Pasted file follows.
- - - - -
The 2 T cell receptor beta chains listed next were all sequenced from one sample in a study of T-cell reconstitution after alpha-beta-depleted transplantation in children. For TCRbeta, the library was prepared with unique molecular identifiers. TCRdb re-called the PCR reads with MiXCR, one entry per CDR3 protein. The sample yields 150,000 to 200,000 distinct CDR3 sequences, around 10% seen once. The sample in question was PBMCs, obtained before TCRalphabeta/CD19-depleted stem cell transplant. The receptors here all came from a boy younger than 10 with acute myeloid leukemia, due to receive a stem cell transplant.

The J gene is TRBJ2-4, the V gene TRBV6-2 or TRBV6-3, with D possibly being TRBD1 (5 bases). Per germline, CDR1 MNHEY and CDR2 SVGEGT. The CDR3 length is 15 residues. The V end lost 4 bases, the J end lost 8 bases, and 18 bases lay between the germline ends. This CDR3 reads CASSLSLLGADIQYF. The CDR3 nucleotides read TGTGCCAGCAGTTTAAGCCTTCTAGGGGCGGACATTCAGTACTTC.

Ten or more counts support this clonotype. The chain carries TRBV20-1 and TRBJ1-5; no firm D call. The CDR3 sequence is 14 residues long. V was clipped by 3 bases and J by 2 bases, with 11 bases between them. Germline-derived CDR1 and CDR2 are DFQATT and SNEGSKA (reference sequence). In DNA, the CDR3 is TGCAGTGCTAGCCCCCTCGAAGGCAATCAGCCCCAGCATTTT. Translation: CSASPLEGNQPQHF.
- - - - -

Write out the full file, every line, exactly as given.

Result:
The 2 T cell receptor beta chains listed next were all sequenced from one sample in a study of T-cell reconstitution after alpha-beta-depleted transplantation in children. For TCRbeta, the library was prepared with unique molecular identifiers. TCRdb re-called the PCR reads with MiXCR, one entry per CDR3 protein. The sample yields 150,000 to 200,000 distinct CDR3 sequences, around 10% seen once. The sample in question was PBMCs, obtained before TCRalphabeta/CD19-depleted stem cell transplant. The receptors here all came from a boy younger than 10 with acute myeloid leukemia, due to receive a stem cell transplant.

The J gene is TRBJ2-4, the V gene TRBV6-2 or TRBV6-3, with D possibly being TRBD1 (5 bases). Per germline, CDR1 MNHEY and CDR2 SVGEGT. The CDR3 length is 15 residues. The V end lost 4 bases, the J end lost 8 bases, and 18 bases lay between the germline ends. This CDR3 reads CASSLSLLGADIQYF. The CDR3 nucleotides read TGTGCCAGCAGTTTAAGCCTTCTAGGGGCGGACATTCAGTACTTC.

Ten or more counts support this clonotype. The chain carries TRBV20-1 and TRBJ1-5; no firm D call. The CDR3 sequence is 14 residues long. V was clipped by 3 bases and J by 2 bases, with 11 bases between them. Germline-derived CDR1 and CDR2 are DFQATT and SNEGSKA (reference sequence). In DNA, the CDR3 is TGCAGTGCTAGCCCCCTCGAAGGCAATCAGCCCCAGCATTTT. Translation: CSASPLEGNQPQHF.